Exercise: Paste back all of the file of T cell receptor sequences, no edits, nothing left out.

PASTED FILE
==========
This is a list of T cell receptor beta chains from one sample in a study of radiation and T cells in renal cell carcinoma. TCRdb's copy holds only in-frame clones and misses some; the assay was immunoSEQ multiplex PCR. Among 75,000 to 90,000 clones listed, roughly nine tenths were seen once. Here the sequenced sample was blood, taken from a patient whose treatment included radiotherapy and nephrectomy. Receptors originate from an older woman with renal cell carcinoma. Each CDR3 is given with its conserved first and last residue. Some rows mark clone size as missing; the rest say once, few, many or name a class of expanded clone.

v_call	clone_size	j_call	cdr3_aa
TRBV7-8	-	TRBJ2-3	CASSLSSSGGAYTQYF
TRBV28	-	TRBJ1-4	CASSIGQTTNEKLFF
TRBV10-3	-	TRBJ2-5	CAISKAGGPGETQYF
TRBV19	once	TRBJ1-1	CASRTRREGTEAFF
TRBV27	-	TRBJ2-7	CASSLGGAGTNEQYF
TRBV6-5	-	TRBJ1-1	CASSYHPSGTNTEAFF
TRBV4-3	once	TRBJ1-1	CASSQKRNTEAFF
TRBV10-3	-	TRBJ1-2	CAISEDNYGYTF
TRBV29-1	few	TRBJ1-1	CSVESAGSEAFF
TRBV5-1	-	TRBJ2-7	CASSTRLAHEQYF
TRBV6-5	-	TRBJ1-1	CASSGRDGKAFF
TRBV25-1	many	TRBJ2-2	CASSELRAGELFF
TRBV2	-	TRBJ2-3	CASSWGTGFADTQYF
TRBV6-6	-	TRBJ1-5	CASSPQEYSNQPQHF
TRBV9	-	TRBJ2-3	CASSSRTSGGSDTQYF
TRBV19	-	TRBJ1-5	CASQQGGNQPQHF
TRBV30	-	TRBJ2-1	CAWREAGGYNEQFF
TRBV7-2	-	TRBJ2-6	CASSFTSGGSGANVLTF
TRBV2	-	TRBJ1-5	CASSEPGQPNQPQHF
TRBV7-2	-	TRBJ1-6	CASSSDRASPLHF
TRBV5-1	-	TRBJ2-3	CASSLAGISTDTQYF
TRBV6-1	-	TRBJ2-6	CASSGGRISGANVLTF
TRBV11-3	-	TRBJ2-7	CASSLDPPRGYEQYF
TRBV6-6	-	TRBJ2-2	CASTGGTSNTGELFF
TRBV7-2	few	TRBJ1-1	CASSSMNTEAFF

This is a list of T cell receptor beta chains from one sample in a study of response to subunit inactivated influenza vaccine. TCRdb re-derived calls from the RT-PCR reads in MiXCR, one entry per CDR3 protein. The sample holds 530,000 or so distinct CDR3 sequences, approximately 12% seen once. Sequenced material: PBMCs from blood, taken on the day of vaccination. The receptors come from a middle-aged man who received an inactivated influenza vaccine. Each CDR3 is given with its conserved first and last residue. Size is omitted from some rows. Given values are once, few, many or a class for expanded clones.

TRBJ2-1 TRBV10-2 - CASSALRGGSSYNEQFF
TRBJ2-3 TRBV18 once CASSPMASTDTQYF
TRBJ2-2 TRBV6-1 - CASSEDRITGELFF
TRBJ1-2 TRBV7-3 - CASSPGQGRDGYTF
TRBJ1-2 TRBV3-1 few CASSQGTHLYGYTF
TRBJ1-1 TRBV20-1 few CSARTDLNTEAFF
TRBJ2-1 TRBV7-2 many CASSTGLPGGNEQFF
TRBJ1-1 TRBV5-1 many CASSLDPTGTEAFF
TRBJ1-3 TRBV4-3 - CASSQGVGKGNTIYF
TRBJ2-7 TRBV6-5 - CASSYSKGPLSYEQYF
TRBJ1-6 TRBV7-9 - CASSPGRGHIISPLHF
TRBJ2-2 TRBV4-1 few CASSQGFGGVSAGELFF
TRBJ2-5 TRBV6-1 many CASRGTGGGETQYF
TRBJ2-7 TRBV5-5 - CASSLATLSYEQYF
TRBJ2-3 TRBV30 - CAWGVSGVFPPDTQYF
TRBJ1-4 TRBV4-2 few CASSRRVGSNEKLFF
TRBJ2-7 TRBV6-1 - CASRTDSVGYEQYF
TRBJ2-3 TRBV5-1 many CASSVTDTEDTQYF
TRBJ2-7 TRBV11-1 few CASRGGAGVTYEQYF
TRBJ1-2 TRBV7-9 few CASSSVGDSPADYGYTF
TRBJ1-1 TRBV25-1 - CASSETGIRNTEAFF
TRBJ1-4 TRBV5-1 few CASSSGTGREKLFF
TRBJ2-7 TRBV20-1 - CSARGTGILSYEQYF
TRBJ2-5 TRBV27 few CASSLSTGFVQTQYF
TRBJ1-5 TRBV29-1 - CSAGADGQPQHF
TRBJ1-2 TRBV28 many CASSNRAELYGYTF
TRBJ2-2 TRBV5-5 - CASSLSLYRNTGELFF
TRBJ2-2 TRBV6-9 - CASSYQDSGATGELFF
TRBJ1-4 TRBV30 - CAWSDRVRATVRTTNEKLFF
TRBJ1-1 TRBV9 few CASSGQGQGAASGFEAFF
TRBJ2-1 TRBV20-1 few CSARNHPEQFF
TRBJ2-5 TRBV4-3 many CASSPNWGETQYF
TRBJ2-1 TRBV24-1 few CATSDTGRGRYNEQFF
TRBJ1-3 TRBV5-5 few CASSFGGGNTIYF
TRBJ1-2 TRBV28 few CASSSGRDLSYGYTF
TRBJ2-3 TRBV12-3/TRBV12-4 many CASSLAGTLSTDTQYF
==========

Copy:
This is a list of T cell receptor beta chains from one sample in a study of radiation and T cells in renal cell carcinoma. TCRdb's copy holds only in-frame clones and misses some; the assay was immunoSEQ multiplex PCR. Among 75,000 to 90,000 clones listed, roughly nine tenths were seen once. Here the sequenced sample was blood, taken from a patient whose treatment included radiotherapy and nephrectomy. Receptors originate from an older woman with renal cell carcinoma. Each CDR3 is given with its conserved first and last residue. Some rows mark clone size as missing; the rest say once, few, many or name a class of expanded clone.

v_call	clone_size	j_call	cdr3_aa
TRBV7-8	-	TRBJ2-3	CASSLSSSGGAYTQYF
TRBV28	-	TRBJ1-4	CASSIGQTTNEKLFF
TRBV10-3	-	TRBJ2-5	CAISKAGGPGETQYF
TRBV19	once	TRBJ1-1	CASRTRREGTEAFF
TRBV27	-	TRBJ2-7	CASSLGGAGTNEQYF
TRBV6-5	-	TRBJ1-1	CASSYHPSGTNTEAFF
TRBV4-3	once	TRBJ1-1	CASSQKRNTEAFF
TRBV10-3	-	TRBJ1-2	CAISEDNYGYTF
TRBV29-1	few	TRBJ1-1	CSVESAGSEAFF
TRBV5-1	-	TRBJ2-7	CASSTRLAHEQYF
TRBV6-5	-	TRBJ1-1	CASSGRDGKAFF
TRBV25-1	many	TRBJ2-2	CASSELRAGELFF
TRBV2	-	TRBJ2-3	CASSWGTGFADTQYF
TRBV6-6	-	TRBJ1-5	CASSPQEYSNQPQHF
TRBV9	-	TRBJ2-3	CASSSRTSGGSDTQYF
TRBV19	-	TRBJ1-5	CASQQGGNQPQHF
TRBV30	-	TRBJ2-1	CAWREAGGYNEQFF
TRBV7-2	-	TRBJ2-6	CASSFTSGGSGANVLTF
TRBV2	-	TRBJ1-5	CASSEPGQPNQPQHF
TRBV7-2	-	TRBJ1-6	CASSSDRASPLHF
TRBV5-1	-	TRBJ2-3	CASSLAGISTDTQYF
TRBV6-1	-	TRBJ2-6	CASSGGRISGANVLTF
TRBV11-3	-	TRBJ2-7	CASSLDPPRGYEQYF
TRBV6-6	-	TRBJ2-2	CASTGGTSNTGELFF
TRBV7-2	few	TRBJ1-1	CASSSMNTEAFF

This is a list of T cell receptor beta chains from one sample in a study of response to subunit inactivated influenza vaccine. TCRdb re-derived calls from the RT-PCR reads in MiXCR, one entry per CDR3 protein. The sample holds 530,000 or so distinct CDR3 sequences, approximately 12% seen once. Sequenced material: PBMCs from blood, taken on the day of vaccination. The receptors come from a middle-aged man who received an inactivated influenza vaccine. Each CDR3 is given with its conserved first and last residue. Size is omitted from some rows. Given values are once, few, many or a class for expanded clones.

TRBJ2-1 TRBV10-2 - CASSALRGGSSYNEQFF
TRBJ2-3 TRBV18 once CASSPMASTDTQYF
TRBJ2-2 TRBV6-1 - CASSEDRITGELFF
TRBJ1-2 TRBV7-3 - CASSPGQGRDGYTF
TRBJ1-2 TRBV3-1 few CASSQGTHLYGYTF
TRBJ1-1 TRBV20-1 few CSARTDLNTEAFF
TRBJ2-1 TRBV7-2 many CASSTGLPGGNEQFF
TRBJ1-1 TRBV5-1 many CASSLDPTGTEAFF
TRBJ1-3 TRBV4-3 - CASSQGVGKGNTIYF
TRBJ2-7 TRBV6-5 - CASSYSKGPLSYEQYF
TRBJ1-6 TRBV7-9 - CASSPGRGHIISPLHF
TRBJ2-2 TRBV4-1 few CASSQGFGGVSAGELFF
TRBJ2-5 TRBV6-1 many CASRGTGGGETQYF
TRBJ2-7 TRBV5-5 - CASSLATLSYEQYF
TRBJ2-3 TRBV30 - CAWGVSGVFPPDTQYF
TRBJ1-4 TRBV4-2 few CASSRRVGSNEKLFF
TRBJ2-7 TRBV6-1 - CASRTDSVGYEQYF
TRBJ2-3 TRBV5-1 many CASSVTDTEDTQYF
TRBJ2-7 TRBV11-1 few CASRGGAGVTYEQYF
TRBJ1-2 TRBV7-9 few CASSSVGDSPADYGYTF
TRBJ1-1 TRBV25-1 - CASSETGIRNTEAFF
TRBJ1-4 TRBV5-1 few CASSSGTGREKLFF
TRBJ2-7 TRBV20-1 - CSARGTGILSYEQYF
TRBJ2-5 TRBV27 few CASSLSTGFVQTQYF
TRBJ1-5 TRBV29-1 - CSAGADGQPQHF
TRBJ1-2 TRBV28 many CASSNRAELYGYTF
TRBJ2-2 TRBV5-5 - CASSLSLYRNTGELFF
TRBJ2-2 TRBV6-9 - CASSYQDSGATGELFF
TRBJ1-4 TRBV30 - CAWSDRVRATVRTTNEKLFF
TRBJ1-1 TRBV9 few CASSGQGQGAASGFEAFF
TRBJ2-1 TRBV20-1 few CSARNHPEQFF
TRBJ2-5 TRBV4-3 many CASSPNWGETQYF
TRBJ2-1 TRBV24-1 few CATSDTGRGRYNEQFF
TRBJ1-3 TRBV5-5 few CASSFGGGNTIYF
TRBJ1-2 TRBV28 few CASSSGRDLSYGYTF
TRBJ2-3 TRBV12-3/TRBV12-4 many CASSLAGTLSTDTQYF